Parental Rights in Child Custody in TennesseeThere are times in a parent’s life when they may not be able to care for their children. They might be dealing with substance abuse or mental health issues which cause them to be incapable of caring for their child temporarily until they get these issues sorted out. For whatever reason a parent must temporarily set aside their parenting responsibilities, they will not lose their “superior” parental rights unless they knowingly sign them away.

What are parental superior rights?

The parental superior rights doctrine is a legal principle in cases involving the custody of a minor child, where the natural parents are presumed to have superior rights than a third party might have over the child.”

A child’s parents must always be the first choice when it comes to determining child custody. Under Tennessee law, a non-parent would have to demonstrate, by clear and convincing evidence that the child would face substantial harm if custody was awarded to the parent. If the non-parent (whether a grandparent or any other third party) can prove that the child would face substantial harm with the parent, the court would then decide whether changing the custodial arrangement would be in the best interest of the child.

The decision to relinquish superior parental rights to the care and custody of a child is one that should be considered carefully because once the crisis has passed, and the parent would like to gain custody of their child again, those rights are not automatically restored. In the Tennessee Supreme Court case of Blair v. Badenhope, 77 S.W.3d 137, 143 (Tenn. 2002), the court outlined four circumstances under which a parent enjoys the presumption of rights:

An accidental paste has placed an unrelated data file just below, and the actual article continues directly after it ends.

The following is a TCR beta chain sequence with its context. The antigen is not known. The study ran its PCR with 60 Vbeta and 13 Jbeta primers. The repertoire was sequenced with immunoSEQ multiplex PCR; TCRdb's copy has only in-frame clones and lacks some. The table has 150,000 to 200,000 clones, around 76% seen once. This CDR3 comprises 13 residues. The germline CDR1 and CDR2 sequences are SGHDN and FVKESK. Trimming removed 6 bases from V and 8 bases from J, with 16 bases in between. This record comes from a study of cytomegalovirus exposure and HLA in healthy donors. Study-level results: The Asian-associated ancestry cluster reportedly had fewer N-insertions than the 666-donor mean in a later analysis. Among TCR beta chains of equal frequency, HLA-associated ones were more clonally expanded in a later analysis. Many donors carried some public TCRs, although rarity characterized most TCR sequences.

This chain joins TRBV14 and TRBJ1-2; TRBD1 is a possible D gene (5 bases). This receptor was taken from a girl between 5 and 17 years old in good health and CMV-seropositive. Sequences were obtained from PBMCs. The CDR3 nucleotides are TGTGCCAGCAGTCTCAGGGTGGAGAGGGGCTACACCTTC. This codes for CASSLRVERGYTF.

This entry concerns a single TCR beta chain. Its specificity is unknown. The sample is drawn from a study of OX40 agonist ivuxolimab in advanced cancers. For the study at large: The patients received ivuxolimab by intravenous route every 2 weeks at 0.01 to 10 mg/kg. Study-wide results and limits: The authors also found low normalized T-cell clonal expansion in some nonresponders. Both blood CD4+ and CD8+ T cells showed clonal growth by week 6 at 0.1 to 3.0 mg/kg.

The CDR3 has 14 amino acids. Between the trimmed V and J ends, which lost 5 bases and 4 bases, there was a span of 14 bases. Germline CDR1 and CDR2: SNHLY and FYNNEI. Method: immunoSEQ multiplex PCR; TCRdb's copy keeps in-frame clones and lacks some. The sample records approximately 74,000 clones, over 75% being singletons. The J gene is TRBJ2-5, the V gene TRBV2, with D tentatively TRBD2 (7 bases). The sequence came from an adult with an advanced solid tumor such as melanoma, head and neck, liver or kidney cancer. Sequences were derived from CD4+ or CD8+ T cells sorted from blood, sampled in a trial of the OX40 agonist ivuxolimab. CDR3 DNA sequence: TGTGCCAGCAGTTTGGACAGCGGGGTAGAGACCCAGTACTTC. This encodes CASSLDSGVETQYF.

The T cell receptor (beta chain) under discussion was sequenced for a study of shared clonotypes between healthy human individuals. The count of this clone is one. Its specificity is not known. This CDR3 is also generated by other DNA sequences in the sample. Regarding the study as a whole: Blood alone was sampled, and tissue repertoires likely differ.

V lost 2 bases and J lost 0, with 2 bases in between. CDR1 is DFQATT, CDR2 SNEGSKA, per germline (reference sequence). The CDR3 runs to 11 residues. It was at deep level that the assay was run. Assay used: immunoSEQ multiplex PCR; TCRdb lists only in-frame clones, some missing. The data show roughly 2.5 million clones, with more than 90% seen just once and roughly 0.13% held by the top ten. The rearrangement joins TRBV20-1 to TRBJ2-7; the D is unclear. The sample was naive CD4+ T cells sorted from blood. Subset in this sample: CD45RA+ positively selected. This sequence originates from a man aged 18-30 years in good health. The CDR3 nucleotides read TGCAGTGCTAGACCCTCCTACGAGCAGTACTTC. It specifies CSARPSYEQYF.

1. When no order exists that transfers custody from the natural parent;
  2. When the order transferring custody from the natural parent is accomplished by fraud or without notice to the parent;
  3. When the order transferring custody from the natural parent is invalid on its face; and
  4. When the natural parent cedes only temporary and informal custody to non-parents

Once a parent has relinquished their parental rights either voluntarily or through a court deciding that it would be harmful for the child to remain in the parent’s custody, they have lost that presumption of parental superior rights and they will be forced to prove, by clear and convincing evidence, that getting custody of their child once again would be in the best interests of the child.

At LaFevor & Slaughter, we work to protect the best interests of your child when you are facing a child custody dispute. You may benefit from the advice of a Knoxville family law attorney who will guide you through the challenging process of divorce that includes a custody battle. You are welcome to give us a call at 865.272.4454 or fill out our contact form to schedule a consultation with an experienced Knoxville family law lawyer today.